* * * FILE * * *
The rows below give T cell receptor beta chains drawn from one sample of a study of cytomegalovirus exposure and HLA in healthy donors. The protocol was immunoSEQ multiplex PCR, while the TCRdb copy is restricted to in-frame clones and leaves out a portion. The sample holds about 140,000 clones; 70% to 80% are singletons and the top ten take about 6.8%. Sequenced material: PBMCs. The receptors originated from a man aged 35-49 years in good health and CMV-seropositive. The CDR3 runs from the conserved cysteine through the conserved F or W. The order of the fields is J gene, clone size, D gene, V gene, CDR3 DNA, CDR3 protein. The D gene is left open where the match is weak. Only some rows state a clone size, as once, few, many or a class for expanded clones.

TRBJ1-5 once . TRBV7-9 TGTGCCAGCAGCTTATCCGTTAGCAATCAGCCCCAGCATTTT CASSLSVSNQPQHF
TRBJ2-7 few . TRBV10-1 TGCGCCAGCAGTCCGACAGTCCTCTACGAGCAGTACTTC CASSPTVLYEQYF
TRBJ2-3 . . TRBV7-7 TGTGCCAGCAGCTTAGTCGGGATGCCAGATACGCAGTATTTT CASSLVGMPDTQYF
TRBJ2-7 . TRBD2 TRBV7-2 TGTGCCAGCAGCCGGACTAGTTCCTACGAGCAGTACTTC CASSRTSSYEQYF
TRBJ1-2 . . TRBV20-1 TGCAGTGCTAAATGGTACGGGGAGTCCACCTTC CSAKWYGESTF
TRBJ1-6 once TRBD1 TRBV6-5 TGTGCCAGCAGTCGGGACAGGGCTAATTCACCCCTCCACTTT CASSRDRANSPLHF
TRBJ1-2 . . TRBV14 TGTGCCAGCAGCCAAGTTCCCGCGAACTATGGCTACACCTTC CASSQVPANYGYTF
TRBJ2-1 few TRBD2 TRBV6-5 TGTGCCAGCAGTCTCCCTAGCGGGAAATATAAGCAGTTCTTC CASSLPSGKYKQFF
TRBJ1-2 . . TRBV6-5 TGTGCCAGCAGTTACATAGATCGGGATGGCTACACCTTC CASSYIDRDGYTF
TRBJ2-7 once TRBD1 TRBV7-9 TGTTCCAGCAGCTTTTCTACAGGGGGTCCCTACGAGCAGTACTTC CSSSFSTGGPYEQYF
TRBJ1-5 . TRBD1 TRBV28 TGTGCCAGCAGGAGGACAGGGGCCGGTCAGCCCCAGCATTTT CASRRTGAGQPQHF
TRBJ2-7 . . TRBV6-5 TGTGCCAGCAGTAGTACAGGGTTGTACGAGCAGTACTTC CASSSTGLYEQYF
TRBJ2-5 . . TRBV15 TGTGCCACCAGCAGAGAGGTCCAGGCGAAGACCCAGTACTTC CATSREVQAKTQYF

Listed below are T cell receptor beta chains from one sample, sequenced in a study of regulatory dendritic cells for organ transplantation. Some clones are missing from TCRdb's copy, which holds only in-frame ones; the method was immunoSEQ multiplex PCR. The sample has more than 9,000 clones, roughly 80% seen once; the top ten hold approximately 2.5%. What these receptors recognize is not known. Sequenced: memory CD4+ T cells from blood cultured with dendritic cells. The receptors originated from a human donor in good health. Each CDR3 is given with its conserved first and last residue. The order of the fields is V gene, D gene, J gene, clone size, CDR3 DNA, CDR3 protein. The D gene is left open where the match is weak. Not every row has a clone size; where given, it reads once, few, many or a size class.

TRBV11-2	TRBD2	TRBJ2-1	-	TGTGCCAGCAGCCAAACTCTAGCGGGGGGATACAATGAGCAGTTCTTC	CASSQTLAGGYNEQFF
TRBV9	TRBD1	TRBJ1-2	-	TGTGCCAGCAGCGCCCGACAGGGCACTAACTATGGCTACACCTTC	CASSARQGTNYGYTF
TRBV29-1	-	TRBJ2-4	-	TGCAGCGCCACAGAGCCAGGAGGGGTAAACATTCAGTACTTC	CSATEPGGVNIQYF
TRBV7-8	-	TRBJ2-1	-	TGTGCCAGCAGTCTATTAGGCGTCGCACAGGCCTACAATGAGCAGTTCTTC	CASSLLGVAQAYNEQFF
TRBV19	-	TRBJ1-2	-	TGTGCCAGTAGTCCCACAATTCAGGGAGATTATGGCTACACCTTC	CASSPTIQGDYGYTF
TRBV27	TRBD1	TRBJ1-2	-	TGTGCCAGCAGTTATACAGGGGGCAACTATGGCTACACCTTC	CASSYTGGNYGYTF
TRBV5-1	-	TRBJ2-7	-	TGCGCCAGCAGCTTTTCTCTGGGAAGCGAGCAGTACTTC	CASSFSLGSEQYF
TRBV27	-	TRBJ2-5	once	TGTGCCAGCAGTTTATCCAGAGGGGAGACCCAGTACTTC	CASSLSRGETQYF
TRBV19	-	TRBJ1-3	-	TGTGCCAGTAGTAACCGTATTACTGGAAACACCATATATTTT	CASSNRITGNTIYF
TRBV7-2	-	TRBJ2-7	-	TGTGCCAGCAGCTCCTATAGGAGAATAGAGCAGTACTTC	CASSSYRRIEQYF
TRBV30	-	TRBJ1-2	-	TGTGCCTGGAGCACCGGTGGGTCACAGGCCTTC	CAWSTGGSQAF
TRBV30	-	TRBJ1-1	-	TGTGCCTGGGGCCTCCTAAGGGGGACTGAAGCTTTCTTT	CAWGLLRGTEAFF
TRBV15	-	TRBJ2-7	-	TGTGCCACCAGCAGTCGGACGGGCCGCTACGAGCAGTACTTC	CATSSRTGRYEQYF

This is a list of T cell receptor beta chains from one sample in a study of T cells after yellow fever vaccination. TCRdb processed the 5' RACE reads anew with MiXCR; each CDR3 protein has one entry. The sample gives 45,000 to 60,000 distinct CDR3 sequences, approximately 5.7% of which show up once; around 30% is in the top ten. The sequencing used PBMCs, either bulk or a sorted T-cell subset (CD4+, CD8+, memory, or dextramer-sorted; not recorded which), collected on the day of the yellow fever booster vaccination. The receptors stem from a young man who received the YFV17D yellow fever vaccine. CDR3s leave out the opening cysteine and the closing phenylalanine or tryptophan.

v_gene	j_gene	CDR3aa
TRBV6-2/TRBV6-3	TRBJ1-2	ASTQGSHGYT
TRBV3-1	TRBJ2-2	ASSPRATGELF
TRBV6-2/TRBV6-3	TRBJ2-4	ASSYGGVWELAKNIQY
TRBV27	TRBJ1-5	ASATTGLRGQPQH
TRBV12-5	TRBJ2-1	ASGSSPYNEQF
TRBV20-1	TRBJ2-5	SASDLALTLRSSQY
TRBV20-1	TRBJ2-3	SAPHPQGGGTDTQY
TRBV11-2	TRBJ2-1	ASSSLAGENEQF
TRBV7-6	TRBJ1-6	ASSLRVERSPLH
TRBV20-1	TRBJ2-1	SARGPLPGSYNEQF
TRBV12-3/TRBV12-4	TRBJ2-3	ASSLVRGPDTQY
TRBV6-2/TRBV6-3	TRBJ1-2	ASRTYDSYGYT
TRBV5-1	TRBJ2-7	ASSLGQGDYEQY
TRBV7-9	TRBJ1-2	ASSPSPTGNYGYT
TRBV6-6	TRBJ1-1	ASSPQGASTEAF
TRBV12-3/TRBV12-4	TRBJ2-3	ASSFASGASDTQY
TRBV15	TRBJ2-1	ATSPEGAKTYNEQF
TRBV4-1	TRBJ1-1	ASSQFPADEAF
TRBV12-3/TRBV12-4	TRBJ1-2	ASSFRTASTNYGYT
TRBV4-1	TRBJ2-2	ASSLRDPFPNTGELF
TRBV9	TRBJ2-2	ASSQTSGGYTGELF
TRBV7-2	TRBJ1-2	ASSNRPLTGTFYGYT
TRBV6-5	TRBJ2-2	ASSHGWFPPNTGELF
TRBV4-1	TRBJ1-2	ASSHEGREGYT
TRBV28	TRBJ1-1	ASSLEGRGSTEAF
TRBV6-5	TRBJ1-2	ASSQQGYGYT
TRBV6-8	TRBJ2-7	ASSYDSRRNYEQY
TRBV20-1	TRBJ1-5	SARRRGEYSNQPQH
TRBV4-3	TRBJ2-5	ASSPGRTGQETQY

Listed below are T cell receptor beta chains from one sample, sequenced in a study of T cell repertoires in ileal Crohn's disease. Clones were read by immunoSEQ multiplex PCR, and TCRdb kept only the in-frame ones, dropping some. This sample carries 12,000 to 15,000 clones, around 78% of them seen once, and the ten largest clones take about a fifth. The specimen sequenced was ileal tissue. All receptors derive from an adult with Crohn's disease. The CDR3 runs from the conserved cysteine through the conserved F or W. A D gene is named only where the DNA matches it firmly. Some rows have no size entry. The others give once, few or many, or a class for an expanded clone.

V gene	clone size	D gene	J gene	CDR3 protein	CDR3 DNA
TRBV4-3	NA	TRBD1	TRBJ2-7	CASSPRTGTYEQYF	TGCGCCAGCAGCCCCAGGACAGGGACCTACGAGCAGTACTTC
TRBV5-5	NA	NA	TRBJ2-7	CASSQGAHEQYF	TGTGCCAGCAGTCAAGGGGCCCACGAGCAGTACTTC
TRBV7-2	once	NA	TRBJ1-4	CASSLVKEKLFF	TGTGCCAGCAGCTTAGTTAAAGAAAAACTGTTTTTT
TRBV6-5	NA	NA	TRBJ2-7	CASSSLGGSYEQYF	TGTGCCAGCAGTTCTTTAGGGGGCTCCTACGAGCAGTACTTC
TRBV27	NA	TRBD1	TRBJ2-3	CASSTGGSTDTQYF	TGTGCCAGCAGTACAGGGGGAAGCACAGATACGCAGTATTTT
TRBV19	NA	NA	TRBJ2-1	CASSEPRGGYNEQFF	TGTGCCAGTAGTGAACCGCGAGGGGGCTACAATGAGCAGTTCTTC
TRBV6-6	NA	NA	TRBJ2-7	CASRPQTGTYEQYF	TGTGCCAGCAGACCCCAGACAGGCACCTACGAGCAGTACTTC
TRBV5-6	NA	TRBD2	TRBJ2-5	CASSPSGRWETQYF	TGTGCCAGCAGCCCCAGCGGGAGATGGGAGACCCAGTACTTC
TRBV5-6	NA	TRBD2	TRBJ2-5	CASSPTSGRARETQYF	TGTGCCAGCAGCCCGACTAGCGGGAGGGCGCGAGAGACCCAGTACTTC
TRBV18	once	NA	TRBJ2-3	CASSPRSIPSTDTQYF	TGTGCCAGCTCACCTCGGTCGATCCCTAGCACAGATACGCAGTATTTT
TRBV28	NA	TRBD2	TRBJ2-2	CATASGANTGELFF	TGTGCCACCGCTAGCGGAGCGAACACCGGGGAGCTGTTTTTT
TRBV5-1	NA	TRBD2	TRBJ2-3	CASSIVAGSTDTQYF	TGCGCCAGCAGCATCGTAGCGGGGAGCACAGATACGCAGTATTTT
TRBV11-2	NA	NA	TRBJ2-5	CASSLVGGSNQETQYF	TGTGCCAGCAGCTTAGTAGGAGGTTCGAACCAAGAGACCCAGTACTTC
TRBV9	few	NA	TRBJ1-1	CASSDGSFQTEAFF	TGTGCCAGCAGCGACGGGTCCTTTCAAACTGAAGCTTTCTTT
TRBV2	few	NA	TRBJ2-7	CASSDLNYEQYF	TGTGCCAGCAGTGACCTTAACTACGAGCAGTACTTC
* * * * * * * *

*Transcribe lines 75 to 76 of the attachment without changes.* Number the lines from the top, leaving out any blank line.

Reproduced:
TRBV9	few	NA	TRBJ1-1	CASSDGSFQTEAFF	TGTGCCAGCAGCGACGGGTCCTTTCAAACTGAAGCTTTCTTT
TRBV2	few	NA	TRBJ2-7	CASSDLNYEQYF	TGTGCCAGCAGTGACCTTAACTACGAGCAGTACTTC